Farmers to hold ‘urgent summit’ over milk prices:

Farming unions from across the UK will hold an “urgent summit” later to discuss milk prices, following widespread protests.

Some farmers are being paid less than the cost of production, the National Farmers’ Union says.

Protests have included removing large quantities of milk cartons from shops and blockading distribution centres. . .

New Zealand tourist providers should pay attention to advancements in Chinese agritourism –  Jason Young:

I’ve been incredibly lucky, over the last decade, to have the opportunity to travel regularly to China. In recent years, my research has turned to rural China allowing me to break out of the mega-cities and see some of the countryside.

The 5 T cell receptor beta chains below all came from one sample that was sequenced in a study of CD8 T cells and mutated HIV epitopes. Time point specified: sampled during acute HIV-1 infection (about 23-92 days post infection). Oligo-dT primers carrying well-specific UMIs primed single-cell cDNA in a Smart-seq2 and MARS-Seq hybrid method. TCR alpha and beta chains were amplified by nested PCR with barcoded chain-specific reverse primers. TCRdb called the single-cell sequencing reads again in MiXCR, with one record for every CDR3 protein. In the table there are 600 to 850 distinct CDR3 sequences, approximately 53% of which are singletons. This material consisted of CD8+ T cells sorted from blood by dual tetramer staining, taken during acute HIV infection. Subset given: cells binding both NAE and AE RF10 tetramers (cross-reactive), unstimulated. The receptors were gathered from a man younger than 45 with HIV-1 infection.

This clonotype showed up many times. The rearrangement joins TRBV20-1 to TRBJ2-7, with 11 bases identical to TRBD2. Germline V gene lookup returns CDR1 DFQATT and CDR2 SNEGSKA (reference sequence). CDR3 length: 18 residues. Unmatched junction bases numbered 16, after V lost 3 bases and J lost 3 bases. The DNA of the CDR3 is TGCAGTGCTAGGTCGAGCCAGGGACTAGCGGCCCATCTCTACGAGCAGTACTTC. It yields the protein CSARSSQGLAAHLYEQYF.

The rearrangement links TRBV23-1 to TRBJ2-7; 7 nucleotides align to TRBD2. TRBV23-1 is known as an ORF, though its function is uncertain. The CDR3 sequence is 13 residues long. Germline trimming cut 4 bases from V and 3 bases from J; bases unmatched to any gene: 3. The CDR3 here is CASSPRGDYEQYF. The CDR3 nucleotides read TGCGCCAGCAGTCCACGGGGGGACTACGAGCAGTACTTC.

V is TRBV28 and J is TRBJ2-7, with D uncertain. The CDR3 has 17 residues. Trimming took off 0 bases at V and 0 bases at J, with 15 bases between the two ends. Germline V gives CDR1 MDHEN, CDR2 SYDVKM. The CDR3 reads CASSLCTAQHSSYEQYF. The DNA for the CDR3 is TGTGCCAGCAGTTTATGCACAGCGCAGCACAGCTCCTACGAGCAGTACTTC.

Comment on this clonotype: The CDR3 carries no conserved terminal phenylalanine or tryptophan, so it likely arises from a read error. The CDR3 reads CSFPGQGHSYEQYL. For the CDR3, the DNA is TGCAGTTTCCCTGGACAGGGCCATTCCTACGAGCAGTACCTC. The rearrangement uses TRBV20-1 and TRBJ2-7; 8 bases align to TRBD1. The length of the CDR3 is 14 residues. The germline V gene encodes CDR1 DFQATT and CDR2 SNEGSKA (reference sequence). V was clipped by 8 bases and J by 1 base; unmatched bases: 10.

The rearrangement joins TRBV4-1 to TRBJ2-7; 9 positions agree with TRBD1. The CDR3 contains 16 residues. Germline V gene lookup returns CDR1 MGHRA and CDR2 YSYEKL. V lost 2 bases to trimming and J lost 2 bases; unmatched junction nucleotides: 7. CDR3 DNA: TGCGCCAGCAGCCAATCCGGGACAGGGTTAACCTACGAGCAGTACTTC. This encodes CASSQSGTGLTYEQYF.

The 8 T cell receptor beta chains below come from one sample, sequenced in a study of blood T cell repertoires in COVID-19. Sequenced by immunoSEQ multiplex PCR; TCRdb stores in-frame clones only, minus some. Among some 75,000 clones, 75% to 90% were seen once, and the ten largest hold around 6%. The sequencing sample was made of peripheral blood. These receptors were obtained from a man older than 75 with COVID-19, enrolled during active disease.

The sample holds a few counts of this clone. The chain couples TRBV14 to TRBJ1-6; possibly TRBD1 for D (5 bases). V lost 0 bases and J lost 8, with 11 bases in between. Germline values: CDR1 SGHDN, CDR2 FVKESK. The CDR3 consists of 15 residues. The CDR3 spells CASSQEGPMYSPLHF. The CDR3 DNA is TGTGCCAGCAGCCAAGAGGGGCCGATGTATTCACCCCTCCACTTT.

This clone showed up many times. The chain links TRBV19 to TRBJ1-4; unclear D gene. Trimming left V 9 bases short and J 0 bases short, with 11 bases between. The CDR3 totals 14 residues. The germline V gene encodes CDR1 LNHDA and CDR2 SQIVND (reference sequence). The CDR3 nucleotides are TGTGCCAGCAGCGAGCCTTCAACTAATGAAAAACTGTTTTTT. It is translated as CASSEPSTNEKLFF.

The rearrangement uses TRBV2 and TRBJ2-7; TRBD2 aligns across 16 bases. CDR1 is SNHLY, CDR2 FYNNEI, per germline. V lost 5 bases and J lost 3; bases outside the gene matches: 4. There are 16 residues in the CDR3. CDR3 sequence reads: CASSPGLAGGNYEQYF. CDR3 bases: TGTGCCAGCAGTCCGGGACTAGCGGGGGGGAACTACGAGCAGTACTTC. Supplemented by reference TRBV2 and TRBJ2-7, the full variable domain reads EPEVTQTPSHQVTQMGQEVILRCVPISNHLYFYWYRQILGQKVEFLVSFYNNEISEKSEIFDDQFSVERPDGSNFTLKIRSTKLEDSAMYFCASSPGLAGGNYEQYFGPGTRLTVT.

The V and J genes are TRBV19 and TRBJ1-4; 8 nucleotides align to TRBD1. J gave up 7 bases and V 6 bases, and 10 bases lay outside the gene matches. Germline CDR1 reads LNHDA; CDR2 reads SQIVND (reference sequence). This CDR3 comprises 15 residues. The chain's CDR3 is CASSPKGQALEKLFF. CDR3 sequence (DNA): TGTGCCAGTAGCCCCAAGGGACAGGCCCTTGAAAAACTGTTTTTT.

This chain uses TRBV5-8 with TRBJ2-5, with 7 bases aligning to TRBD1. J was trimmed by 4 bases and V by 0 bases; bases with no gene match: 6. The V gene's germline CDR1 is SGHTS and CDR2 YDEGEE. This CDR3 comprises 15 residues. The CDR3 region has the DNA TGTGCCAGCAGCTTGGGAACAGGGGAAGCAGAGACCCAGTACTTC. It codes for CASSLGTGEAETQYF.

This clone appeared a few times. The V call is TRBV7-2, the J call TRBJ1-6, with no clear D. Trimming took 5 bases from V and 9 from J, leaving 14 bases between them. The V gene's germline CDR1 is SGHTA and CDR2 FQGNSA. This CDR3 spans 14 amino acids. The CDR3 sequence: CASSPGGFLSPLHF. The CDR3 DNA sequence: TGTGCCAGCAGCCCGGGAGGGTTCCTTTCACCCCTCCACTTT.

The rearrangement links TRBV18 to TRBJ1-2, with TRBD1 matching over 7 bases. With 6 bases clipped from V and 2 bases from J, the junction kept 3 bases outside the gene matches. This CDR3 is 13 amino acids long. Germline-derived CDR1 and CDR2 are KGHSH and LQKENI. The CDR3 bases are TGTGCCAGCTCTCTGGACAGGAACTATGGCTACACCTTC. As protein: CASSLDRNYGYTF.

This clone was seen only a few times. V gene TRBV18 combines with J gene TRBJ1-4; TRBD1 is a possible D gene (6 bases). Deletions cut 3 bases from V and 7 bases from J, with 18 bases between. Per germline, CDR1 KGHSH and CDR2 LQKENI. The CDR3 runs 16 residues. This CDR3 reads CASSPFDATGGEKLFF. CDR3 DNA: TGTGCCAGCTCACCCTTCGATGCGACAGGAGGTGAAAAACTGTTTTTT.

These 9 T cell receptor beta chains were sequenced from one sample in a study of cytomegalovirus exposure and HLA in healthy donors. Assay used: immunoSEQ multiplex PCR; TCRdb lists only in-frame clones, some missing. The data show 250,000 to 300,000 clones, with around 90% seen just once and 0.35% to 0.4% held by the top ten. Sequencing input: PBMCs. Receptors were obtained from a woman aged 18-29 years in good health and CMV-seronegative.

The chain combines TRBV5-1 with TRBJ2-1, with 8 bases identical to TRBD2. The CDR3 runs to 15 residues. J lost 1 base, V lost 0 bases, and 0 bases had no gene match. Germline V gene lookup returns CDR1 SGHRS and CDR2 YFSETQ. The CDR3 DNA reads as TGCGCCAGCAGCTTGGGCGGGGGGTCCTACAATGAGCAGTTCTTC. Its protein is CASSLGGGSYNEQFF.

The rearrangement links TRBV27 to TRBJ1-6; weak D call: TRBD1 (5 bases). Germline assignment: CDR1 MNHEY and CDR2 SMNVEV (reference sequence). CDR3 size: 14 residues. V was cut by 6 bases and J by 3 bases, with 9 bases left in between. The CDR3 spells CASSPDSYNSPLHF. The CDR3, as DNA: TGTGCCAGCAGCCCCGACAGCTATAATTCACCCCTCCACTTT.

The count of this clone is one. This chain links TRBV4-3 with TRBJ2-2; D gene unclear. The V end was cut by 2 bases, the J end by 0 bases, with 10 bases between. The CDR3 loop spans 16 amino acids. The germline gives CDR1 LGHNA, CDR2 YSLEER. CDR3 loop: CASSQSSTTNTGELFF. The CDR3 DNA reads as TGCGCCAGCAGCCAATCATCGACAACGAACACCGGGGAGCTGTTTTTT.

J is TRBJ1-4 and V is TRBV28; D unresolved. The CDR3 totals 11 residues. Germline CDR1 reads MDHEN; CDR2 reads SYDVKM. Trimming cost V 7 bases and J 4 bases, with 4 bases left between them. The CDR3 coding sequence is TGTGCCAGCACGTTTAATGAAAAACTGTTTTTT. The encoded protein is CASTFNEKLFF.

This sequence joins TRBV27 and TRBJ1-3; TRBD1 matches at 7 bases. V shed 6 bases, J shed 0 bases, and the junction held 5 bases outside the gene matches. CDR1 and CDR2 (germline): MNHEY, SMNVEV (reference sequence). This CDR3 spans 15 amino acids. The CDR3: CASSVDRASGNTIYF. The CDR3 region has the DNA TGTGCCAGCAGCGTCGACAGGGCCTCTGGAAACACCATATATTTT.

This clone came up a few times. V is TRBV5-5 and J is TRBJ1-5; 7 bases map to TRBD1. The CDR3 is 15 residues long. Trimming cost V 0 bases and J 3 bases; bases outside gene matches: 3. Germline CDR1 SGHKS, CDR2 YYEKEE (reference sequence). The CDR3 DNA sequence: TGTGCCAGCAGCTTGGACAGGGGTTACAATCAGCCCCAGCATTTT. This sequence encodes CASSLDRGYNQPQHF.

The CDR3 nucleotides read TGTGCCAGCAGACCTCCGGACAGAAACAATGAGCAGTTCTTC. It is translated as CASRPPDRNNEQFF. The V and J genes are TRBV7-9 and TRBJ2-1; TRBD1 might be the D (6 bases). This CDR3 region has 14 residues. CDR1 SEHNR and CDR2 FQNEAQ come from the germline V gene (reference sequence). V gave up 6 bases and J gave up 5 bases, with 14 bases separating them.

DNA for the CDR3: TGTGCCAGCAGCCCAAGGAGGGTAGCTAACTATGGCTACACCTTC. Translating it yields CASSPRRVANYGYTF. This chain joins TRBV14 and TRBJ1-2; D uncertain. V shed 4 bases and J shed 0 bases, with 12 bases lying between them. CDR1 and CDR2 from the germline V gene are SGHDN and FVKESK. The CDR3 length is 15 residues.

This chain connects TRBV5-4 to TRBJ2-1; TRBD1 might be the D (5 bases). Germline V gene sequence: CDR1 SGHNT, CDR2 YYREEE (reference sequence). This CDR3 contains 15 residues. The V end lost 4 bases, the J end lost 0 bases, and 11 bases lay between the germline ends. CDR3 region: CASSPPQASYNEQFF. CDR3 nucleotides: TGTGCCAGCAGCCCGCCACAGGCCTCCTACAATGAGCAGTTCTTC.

During visits to farms and villages and by speaking with local academics, government officials and farmers, I’ve noticed the rise of Chinese agritourism. China has urbanised very fast. In the early 1980s roughly 200 million people lived in urban areas. Today the figure is closer to 700 million with projections of 1 billion urban dwellers by 2030.

Urban areas are often heavily populated, polluted and can lack green spaces. It is no surprise then to see people seeking ways of reconnecting with the natural environment and beginning to romanticise the image of a simpler rural life. . .

Breaking the cycle – farming sustainability requires change – Phil Beatson:

Albert Einstein once said the definition of insanity is doing the same thing over and over again and expecting different results.

The need for change in the dairy industry has prompted me to revise an article I originally wrote back in 1999 that is still very much relevant today.

When it comes to the ongoing economic welfare of today’s farmers – the backbone of New Zealand’s largest industry – all sectors must work together to create change. As history demonstrates, without change, we will continue to get the same results. . .